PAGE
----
• tags: army, social_media, social_networking, Military

    • The U.S. Army wants you – to be its friend on Facebook.

      You can also follow the Army on Twitter. Or post a comment on its new blog. They’re all part of the Army’s new mission: social networking.

      “If Ashton Kutcher can do it, the U.S. Army can do it,” said Lindy Kyzer, who posts the Army’s “status updates” on Facebook and “tweets” on Twitter.

    • The U.S. Army wants you – to be its friend on Facebook.

      You can also follow the Army on Twitter. Or post a comment on its new blog. They’re all part of the Army’s new mission: social networking.

      “If Ashton Kutcher can do it, the U.S. Army can do it,” said Lindy Kyzer, who posts the Army’s “status updates” on Facebook and “tweets” on Twitter.

    • Even Gen. Ray Odierno, the top U.S. commander in Iraq, is on Facebook. With nearly 5,000 “friends,” the four-star general is updating his status straight from the battlefield – something unheard of in past conflicts.

      Gen. Michael Oates, commander of the 10th Mountain Division based at Fort Drum, N.Y., has been blogging from Iraq for months.

    • The Facebook and Twitter messages are really an extension of the press releases and stories that Army officials put out through the Division of Public Affairs. But it’s also a place for soldiers and their families to connect.
      • Correct…at least on the first part anyway. I’m seeing a lot of re-broadcasting of public affairs materials. Some services are better than others in this regard–i.e. more engagement, less re-broadcast. – post by TransTracker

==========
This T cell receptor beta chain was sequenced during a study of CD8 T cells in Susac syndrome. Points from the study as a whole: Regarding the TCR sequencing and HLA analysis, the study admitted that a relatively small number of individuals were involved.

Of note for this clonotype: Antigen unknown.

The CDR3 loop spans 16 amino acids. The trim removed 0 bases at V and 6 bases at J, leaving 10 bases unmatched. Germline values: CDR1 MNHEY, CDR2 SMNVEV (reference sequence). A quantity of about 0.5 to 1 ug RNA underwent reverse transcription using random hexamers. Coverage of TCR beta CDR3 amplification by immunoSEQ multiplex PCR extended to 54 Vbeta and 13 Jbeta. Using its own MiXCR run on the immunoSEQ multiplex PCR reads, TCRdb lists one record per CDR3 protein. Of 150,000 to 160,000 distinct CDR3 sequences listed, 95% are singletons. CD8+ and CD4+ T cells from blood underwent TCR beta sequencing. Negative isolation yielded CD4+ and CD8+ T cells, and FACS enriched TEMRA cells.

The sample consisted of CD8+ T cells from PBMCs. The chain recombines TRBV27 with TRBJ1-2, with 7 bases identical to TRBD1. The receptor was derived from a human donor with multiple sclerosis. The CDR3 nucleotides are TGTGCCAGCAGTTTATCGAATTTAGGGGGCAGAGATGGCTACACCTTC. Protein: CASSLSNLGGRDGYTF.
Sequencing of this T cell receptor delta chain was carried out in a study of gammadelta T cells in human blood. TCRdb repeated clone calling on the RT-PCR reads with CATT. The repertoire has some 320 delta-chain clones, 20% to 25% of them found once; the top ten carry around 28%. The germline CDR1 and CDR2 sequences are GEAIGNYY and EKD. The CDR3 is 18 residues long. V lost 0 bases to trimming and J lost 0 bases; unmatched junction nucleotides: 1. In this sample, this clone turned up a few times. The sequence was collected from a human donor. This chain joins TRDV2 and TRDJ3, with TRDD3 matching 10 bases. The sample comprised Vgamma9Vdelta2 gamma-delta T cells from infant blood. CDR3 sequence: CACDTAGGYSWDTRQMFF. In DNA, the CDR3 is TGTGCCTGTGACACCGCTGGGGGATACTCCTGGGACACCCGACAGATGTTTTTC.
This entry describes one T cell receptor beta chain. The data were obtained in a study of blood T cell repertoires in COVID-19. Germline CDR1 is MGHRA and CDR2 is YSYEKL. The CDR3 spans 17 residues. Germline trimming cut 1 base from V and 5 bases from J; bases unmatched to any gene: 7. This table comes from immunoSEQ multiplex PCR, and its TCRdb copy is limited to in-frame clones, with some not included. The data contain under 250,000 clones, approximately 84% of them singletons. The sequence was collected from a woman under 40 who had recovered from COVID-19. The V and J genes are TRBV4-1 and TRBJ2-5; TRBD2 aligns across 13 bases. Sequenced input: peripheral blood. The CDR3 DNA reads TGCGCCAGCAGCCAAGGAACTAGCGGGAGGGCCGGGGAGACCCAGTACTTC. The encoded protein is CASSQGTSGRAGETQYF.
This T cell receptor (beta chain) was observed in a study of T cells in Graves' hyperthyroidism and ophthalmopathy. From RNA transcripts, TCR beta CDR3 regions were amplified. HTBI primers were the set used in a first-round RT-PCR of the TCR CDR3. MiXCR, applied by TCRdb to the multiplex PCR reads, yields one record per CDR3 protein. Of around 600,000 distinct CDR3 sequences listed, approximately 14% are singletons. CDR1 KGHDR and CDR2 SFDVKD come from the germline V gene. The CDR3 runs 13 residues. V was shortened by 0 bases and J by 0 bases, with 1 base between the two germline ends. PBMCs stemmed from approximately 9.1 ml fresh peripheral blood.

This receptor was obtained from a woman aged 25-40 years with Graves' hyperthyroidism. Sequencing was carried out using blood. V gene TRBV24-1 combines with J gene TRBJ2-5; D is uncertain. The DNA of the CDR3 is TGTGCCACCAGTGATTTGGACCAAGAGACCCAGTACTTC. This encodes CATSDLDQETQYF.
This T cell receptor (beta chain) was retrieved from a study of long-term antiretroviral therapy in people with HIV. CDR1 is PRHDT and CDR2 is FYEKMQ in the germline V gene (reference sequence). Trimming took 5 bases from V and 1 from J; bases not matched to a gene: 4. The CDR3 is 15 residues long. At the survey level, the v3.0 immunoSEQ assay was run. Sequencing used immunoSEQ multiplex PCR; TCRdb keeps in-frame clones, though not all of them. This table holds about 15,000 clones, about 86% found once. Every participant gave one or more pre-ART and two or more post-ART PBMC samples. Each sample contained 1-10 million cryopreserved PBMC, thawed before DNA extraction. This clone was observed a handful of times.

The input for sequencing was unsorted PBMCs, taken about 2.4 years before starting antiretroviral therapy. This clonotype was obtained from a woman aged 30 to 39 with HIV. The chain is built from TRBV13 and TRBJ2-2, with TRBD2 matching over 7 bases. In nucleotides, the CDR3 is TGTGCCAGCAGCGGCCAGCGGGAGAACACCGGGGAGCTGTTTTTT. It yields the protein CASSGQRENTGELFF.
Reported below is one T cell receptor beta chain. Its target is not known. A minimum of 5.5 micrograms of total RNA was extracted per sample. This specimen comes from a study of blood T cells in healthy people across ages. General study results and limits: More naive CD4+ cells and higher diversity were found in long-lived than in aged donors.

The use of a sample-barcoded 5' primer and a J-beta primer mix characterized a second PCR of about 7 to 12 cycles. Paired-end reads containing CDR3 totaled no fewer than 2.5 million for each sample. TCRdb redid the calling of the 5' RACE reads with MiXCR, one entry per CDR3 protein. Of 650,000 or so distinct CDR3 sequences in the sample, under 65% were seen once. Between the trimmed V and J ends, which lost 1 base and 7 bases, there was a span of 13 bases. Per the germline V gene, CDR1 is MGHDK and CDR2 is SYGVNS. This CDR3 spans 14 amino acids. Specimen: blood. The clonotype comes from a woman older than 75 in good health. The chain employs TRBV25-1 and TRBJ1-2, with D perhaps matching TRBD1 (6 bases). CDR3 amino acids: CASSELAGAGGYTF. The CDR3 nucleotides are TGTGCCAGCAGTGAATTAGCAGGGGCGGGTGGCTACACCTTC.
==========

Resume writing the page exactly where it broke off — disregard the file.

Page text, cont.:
• The Army’s not alone. The Air Force is on Twitter and the Coast Guard is on Facebook.
      • The Coast Guard is also on Twitter, and they are one of the worst re-broadcast offenders. – post by TransTracker
  • tags: social_media, Military, MilBlogging, social_networking

    • The Army announced the other day that it would get a million or more followers on micro-messaging site Twitter, just like “Punk’d” host and social networking superstar Ashton Kutcher. But catching to Mr. Demi won’t be easy — since many Army bases block Twitter on its networks.

      It’s the latest example of the military’s schizophrenic relationship with social media.

  • tags: cyberwar

    • Georgian officials believed it was an effort by Russia to apply psychological pressure on the country and cause some disruption, “but not to the extent that the whole banking system would have been shut off, crippling the economy,” says Tkeshelashvili.

      But that’s exactly what happened. As armed hostilities began, the distributed denial-of-service (DDoS) attacks increased in severity, making news and government Web sites impossible to reach. Banks shut down servers to protect themselves from the theft of data, but a flood of false information and erroneous IP packets presumably originated in Russia triggered an automated response from international banks to sever connections to the country.

      By itself, the DDoS attack was shutting down Georgia’s ability to reach the world, but the problem was compounded by the reaction to the attack from financial institutions. Combined, these actions had one result: The Russians had succeeded in isolating Georgia.

    • But this attack was intended “to make sure that the outside world couldn’t see into Georgia and make sure Georgia couldn’t get in touch with the outside world,” says Tom Merilo, a retired information systems auditor from Canada’s largest telecom, Bell, who was in Georgia after the war to help with technical efforts to improve the networks.

Posted from Diigo. The rest of my favorite links are here.

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